Straight away we were struck by how clean the city is, each pavement was super clean and bright and not a single bit of litter was left kicking around. We were a short walk to our AirBnB, a cute little studio flat that despite its location was very decently priced.

It was a super simple process to check in and a really enjoyable base for our trip.

This was our AirBnB and by using this link you can save a little bit of money on your first trip and I get a little off my next one, it's a win-win.

As I said before, we're definitely wanderers on holiday, there's very little planning that goes into our trips, Verona is an amazing city for this.

Granted it's very mazelike and I'd find it difficult now to navigate through the labyrinth of cobbled streets, but we accidentally managed to hit most of the places on our shortlist!

So where should you check out?

1. Porto Leoni.

One of my absolute must-sees.

An ancient gate, it was built when Verona was officially classed as a municipum - Latin for a town or city, and so had fully formed streets, sewers and city walls.

The remains of the original structure can still be seen beneath the later masonry addition in 1 AD.

We stumbled across it one night by accident, and knew we had to go back in the daytime. On the street there are sections of excavation work where parts of the original structures are visible.

Even just to marvel at the integrity of the Roman architecture or to wonder at what may have been in this very spot it's certainly worth a look.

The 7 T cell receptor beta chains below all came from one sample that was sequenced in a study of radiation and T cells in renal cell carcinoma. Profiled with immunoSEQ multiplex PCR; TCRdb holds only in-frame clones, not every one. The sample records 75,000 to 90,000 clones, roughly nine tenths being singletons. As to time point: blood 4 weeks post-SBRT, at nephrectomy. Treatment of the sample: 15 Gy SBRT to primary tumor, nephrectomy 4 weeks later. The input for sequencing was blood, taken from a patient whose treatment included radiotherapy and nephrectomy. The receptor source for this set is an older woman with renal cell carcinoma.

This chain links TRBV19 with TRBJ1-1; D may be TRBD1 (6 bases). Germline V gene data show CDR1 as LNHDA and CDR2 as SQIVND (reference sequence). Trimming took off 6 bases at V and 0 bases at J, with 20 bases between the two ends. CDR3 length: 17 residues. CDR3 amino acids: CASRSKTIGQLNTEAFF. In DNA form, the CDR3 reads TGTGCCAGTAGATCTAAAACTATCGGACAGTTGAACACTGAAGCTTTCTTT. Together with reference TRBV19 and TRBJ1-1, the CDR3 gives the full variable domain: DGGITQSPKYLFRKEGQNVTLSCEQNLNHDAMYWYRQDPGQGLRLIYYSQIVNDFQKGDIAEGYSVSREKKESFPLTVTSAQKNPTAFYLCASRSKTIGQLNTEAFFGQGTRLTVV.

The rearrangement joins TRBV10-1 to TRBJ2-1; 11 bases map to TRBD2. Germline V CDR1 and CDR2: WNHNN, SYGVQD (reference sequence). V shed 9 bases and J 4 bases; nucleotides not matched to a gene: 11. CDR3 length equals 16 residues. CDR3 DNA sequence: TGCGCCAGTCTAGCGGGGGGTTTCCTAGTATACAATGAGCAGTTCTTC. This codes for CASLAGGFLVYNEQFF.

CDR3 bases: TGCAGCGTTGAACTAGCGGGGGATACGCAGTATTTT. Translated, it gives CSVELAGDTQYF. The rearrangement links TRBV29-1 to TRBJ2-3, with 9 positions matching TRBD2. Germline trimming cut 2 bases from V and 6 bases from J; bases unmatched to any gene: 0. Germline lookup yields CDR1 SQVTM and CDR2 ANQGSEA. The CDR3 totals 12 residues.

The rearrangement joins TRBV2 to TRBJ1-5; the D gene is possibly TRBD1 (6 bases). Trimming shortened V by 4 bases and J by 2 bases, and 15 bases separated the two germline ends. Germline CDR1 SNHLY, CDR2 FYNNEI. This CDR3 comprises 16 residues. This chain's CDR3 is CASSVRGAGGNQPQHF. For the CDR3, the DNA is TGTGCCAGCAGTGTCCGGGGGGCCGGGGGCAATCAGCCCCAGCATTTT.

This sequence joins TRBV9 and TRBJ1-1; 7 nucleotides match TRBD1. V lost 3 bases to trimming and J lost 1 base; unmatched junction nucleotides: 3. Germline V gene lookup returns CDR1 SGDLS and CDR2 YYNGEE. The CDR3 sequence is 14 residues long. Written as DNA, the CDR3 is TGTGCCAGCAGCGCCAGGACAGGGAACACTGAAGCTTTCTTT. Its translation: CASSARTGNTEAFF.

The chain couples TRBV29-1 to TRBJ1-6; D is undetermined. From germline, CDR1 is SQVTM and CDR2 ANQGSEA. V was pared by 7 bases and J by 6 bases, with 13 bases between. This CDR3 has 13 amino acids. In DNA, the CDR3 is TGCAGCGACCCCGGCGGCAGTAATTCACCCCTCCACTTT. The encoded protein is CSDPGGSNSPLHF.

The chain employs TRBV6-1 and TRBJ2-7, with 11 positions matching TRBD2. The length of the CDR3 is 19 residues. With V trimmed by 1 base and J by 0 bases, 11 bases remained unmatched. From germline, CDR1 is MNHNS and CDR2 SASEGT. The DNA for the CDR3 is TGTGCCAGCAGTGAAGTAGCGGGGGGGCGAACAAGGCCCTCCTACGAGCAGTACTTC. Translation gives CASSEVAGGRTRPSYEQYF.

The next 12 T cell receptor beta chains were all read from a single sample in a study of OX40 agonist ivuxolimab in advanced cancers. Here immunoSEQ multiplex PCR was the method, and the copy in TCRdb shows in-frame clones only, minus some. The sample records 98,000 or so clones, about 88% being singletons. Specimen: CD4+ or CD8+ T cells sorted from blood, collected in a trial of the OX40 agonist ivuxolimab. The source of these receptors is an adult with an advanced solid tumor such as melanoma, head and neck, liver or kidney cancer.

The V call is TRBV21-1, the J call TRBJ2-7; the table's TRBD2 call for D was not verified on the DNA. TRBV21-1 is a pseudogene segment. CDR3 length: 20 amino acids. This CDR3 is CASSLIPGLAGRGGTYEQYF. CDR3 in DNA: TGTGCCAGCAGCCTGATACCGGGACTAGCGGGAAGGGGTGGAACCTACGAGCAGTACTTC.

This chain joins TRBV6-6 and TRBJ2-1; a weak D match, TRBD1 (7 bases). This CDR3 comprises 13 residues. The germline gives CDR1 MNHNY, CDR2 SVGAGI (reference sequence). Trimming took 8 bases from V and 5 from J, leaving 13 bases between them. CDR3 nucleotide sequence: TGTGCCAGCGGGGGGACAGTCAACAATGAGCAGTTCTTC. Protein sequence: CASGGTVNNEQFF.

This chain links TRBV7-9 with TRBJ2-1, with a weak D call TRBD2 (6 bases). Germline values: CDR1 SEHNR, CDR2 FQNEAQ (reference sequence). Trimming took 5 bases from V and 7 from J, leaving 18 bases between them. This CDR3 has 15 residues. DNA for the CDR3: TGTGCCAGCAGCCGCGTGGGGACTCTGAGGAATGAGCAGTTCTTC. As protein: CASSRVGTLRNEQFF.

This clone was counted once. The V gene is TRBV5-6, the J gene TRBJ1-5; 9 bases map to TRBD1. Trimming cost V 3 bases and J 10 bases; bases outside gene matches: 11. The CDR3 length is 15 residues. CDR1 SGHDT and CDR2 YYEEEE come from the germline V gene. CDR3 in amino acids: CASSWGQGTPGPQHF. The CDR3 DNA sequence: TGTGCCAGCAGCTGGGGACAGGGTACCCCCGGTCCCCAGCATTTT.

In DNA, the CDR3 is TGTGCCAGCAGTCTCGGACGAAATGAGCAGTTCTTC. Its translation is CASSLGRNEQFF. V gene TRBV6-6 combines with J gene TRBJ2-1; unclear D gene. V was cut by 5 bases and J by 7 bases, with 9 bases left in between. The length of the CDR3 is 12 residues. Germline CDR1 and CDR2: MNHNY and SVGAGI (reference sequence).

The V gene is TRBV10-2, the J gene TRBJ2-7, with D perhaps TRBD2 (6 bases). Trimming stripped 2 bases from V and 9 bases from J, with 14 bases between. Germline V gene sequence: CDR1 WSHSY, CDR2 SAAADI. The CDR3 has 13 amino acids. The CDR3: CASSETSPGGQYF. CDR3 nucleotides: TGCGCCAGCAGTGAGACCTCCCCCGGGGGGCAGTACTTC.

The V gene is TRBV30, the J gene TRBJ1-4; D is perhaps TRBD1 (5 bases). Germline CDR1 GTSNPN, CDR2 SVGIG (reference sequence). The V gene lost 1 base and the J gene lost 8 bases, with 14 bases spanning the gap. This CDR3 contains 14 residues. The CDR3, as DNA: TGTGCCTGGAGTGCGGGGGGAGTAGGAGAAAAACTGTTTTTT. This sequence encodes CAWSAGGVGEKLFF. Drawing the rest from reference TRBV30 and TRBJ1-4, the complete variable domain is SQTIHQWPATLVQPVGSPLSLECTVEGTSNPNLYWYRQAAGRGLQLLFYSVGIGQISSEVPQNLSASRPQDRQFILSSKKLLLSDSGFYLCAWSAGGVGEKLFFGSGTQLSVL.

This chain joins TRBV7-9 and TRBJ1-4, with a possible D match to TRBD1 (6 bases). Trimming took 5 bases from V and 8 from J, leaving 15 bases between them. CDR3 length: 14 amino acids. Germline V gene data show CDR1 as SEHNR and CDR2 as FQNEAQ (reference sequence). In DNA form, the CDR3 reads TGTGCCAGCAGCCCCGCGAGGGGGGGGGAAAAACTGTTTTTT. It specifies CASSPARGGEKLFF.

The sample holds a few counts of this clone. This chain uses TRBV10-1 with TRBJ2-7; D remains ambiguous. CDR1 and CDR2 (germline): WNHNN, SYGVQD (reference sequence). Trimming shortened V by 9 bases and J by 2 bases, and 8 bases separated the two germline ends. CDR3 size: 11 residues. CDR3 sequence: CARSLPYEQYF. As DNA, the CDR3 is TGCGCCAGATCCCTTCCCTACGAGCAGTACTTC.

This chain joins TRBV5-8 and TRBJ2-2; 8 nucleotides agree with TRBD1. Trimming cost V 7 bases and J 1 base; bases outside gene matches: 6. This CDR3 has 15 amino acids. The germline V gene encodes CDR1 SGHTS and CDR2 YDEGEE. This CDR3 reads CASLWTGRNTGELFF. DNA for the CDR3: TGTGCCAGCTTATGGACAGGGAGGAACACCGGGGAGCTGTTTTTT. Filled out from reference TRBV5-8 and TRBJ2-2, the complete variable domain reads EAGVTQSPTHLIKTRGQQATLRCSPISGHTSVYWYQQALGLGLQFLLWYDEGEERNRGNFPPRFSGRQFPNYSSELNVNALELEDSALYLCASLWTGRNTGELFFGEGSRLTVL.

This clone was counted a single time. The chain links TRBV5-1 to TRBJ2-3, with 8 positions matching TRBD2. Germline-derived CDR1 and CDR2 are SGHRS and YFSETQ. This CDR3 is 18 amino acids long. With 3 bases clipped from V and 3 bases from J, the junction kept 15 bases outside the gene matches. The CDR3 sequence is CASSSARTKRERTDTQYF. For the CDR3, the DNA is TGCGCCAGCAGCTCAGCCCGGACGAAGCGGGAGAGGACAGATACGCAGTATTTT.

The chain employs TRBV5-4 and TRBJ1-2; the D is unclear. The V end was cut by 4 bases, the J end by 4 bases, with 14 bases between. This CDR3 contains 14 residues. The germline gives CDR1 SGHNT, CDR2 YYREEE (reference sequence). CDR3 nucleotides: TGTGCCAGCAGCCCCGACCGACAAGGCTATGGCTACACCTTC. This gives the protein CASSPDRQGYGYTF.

2. Archivo

From its unassuming frontage onto a side street, it just looks like a tiny bar, but once inside it opens up to what feels like a 1970s living room. This may have been my favourite place we visited, as we were made to feel super welcome even from our first visit.

Beautifully mismatched and filled to the brim with bottles of any liquid you can possibly imagine, their speciality was their cocktails.

By the time we flew home, I think I was almost certainly 20% Tangerine. Made from a concoction including gin and sambuca it certainly packed a punch, but the addition of the mandarin juice made it super refreshing and moreish.

I think we were about €11 for a pint of lager and one of these each time which is pretty decent. By the time Sunday night rolled around we'd built a bit of a rapport with the barmen with my introducing them to Biffy Clyro;

"Eh we don't usually take requests..."
"You do tonight!"

We found out that they're hoping to travel to Scotland later in the year to take part in a run in Speyside so have told them to get in touch.

The super relaxed environment and cool vibe just solidified itself as one of my favourite spots and I'd suggest that anybody went.

3. The Soda Jerk

Quite a stark contrast to Archivo with regards to decor, clientele and vibe.